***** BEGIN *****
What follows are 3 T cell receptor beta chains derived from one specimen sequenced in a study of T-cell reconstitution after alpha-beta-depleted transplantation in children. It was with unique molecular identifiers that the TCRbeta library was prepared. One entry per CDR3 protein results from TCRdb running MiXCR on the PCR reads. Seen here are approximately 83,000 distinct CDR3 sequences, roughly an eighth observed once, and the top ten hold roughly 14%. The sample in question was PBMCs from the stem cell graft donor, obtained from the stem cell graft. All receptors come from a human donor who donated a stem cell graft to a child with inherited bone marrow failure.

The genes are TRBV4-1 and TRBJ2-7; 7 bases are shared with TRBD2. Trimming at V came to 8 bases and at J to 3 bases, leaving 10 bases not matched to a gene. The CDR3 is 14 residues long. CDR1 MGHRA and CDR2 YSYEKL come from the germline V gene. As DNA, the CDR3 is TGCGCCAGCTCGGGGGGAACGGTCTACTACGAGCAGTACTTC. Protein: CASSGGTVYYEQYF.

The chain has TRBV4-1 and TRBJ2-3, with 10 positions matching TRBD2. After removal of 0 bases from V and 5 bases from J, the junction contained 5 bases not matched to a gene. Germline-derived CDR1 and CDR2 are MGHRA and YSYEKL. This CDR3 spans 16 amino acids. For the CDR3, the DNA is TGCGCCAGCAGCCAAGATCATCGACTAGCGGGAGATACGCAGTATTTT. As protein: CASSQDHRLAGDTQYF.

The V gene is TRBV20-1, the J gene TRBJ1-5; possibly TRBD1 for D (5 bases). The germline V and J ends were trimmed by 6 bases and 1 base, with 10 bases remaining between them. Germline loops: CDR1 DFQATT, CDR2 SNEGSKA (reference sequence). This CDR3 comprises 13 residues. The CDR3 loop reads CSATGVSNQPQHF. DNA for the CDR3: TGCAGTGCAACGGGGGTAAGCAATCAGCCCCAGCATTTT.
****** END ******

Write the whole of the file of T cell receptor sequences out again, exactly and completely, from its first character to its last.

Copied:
What follows are 3 T cell receptor beta chains derived from one specimen sequenced in a study of T-cell reconstitution after alpha-beta-depleted transplantation in children. It was with unique molecular identifiers that the TCRbeta library was prepared. One entry per CDR3 protein results from TCRdb running MiXCR on the PCR reads. Seen here are approximately 83,000 distinct CDR3 sequences, roughly an eighth observed once, and the top ten hold roughly 14%. The sample in question was PBMCs from the stem cell graft donor, obtained from the stem cell graft. All receptors come from a human donor who donated a stem cell graft to a child with inherited bone marrow failure.

The genes are TRBV4-1 and TRBJ2-7; 7 bases are shared with TRBD2. Trimming at V came to 8 bases and at J to 3 bases, leaving 10 bases not matched to a gene. The CDR3 is 14 residues long. CDR1 MGHRA and CDR2 YSYEKL come from the germline V gene. As DNA, the CDR3 is TGCGCCAGCTCGGGGGGAACGGTCTACTACGAGCAGTACTTC. Protein: CASSGGTVYYEQYF.

The chain has TRBV4-1 and TRBJ2-3, with 10 positions matching TRBD2. After removal of 0 bases from V and 5 bases from J, the junction contained 5 bases not matched to a gene. Germline-derived CDR1 and CDR2 are MGHRA and YSYEKL. This CDR3 spans 16 amino acids. For the CDR3, the DNA is TGCGCCAGCAGCCAAGATCATCGACTAGCGGGAGATACGCAGTATTTT. As protein: CASSQDHRLAGDTQYF.

The V gene is TRBV20-1, the J gene TRBJ1-5; possibly TRBD1 for D (5 bases). The germline V and J ends were trimmed by 6 bases and 1 base, with 10 bases remaining between them. Germline loops: CDR1 DFQATT, CDR2 SNEGSKA (reference sequence). This CDR3 comprises 13 residues. The CDR3 loop reads CSATGVSNQPQHF. DNA for the CDR3: TGCAGTGCAACGGGGGTAAGCAATCAGCCCCAGCATTTT.